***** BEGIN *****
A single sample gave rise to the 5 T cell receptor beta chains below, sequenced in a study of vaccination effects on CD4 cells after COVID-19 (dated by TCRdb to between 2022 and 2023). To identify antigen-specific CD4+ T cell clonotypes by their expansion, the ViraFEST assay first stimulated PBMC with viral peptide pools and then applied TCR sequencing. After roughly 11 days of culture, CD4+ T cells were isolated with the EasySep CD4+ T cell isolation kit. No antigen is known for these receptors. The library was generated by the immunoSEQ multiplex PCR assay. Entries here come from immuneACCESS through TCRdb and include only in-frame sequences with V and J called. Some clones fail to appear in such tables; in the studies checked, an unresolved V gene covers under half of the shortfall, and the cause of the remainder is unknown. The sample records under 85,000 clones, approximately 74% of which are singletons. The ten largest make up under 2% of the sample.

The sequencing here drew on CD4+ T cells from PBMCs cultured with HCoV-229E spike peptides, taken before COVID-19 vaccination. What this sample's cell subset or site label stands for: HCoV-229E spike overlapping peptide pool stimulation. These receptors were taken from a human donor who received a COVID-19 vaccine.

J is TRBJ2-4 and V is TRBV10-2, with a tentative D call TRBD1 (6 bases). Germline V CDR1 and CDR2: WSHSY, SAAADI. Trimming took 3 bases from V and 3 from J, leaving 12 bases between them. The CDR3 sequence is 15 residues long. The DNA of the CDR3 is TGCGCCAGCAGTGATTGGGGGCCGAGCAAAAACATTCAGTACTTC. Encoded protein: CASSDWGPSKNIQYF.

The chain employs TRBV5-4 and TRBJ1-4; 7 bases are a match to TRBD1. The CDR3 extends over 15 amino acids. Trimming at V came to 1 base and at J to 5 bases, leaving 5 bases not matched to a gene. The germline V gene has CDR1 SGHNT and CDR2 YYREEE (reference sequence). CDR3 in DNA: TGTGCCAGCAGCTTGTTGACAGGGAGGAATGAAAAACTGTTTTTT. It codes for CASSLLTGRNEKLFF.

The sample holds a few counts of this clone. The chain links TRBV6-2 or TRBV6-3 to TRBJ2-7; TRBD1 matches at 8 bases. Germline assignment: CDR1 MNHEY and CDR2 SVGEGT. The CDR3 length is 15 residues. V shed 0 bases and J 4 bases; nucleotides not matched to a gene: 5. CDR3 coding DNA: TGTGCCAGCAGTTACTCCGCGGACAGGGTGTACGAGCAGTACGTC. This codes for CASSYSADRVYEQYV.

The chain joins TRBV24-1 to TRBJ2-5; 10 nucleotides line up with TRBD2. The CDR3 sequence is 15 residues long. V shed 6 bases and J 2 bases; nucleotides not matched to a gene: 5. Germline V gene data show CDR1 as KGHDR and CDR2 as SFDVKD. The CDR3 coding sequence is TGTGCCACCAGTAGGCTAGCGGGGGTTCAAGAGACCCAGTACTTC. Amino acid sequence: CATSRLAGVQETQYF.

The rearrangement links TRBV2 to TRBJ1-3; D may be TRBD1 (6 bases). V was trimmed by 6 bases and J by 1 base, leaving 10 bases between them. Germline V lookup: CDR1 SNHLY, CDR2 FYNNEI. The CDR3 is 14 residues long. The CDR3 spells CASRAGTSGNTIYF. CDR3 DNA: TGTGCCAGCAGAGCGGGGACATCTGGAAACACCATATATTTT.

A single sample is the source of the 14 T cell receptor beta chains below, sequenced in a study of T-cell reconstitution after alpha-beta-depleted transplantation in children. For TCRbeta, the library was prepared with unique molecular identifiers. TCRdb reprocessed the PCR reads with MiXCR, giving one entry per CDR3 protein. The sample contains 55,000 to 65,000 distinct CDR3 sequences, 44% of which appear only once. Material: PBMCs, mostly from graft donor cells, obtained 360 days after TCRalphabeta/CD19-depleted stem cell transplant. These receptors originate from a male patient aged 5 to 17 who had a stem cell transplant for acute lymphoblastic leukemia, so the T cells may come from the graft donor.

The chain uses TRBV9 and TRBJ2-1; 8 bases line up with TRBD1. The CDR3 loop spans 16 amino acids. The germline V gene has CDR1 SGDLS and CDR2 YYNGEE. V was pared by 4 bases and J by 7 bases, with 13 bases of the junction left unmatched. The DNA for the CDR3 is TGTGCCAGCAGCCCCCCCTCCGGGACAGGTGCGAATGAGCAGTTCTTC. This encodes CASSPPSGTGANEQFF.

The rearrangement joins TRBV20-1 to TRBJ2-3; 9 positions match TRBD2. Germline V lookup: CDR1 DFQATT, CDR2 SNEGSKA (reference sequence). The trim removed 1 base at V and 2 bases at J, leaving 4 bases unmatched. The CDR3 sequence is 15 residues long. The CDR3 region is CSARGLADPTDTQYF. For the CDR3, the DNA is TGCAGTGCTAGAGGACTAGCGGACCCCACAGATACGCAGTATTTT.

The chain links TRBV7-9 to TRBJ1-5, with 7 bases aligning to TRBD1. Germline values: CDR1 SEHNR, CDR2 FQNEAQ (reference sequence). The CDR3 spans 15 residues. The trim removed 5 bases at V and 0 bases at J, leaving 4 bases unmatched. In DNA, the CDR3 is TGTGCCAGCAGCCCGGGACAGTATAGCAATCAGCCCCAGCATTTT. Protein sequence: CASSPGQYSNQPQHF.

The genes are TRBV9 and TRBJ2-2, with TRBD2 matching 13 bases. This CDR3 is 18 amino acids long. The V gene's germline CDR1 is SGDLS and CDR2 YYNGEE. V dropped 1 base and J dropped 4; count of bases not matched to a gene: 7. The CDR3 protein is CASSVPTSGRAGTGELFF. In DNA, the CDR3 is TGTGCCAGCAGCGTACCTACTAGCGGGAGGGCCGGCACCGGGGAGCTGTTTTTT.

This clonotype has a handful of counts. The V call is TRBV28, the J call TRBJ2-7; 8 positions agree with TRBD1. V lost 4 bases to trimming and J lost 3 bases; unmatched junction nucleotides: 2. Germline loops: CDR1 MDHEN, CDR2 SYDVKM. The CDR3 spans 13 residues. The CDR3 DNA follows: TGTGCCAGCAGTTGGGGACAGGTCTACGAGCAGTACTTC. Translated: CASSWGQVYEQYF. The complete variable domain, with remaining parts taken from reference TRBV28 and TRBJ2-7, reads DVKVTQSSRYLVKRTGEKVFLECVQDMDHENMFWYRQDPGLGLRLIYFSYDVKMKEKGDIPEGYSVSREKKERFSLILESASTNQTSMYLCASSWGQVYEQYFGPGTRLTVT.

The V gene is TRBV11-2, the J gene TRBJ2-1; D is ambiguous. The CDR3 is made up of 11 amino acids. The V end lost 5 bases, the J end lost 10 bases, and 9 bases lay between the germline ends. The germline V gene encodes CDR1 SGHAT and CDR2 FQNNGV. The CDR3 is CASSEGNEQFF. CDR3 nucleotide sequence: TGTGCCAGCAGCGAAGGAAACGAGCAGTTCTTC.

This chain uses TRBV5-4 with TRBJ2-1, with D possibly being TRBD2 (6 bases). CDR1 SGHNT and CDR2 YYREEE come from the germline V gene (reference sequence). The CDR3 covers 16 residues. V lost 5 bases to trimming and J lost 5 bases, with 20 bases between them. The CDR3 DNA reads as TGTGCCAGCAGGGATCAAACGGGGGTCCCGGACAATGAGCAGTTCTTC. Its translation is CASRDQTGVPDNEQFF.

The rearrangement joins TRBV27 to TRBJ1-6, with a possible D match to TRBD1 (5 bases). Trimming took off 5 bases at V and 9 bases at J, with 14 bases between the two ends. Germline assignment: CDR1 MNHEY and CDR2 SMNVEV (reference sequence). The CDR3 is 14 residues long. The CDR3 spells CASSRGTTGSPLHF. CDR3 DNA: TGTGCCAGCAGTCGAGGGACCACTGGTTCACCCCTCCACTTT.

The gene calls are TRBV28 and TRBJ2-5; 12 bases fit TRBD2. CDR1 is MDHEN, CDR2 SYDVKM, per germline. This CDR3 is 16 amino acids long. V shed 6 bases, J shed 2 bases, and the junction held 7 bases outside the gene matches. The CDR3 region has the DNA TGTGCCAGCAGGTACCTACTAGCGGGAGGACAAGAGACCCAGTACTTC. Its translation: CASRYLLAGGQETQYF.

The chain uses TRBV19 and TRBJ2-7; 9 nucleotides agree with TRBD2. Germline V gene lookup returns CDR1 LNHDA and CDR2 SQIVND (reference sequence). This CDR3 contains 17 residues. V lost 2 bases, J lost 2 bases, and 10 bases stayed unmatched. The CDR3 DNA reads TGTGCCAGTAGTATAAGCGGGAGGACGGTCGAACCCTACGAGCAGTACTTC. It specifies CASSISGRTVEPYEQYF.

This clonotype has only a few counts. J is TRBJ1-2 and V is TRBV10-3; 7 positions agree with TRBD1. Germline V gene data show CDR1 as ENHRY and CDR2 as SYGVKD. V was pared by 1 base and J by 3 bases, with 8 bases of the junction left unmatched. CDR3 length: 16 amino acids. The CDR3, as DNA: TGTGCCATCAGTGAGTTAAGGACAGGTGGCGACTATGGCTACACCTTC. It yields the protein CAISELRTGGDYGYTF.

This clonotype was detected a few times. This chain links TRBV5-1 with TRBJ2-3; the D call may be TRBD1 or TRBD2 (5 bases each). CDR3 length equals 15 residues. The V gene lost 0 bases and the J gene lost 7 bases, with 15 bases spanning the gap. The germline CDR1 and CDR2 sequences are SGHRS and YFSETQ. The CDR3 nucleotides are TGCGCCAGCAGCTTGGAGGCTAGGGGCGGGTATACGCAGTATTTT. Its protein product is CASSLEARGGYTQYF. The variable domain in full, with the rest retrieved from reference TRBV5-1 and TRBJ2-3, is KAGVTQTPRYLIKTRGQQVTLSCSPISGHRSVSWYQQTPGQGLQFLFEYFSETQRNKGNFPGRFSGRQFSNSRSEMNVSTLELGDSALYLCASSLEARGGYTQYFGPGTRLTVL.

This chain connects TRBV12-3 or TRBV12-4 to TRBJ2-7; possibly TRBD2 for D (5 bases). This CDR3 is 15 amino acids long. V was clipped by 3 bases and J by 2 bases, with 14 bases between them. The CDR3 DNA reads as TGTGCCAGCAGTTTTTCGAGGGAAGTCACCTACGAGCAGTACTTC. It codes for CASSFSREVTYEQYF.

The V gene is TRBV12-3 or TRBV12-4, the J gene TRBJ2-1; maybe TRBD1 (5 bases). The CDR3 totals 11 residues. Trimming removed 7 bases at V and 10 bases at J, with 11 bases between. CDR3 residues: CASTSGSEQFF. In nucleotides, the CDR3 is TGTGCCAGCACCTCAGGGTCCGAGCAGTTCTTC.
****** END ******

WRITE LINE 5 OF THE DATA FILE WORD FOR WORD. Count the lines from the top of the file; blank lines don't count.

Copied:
The sample holds a few counts of this clone. The chain links TRBV6-2 or TRBV6-3 to TRBJ2-7; TRBD1 matches at 8 bases. Germline assignment: CDR1 MNHEY and CDR2 SVGEGT. The CDR3 length is 15 residues. V shed 0 bases and J 4 bases; nucleotides not matched to a gene: 5. CDR3 coding DNA: TGTGCCAGCAGTTACTCCGCGGACAGGGTGTACGAGCAGTACGTC. This codes for CASSYSADRVYEQYV.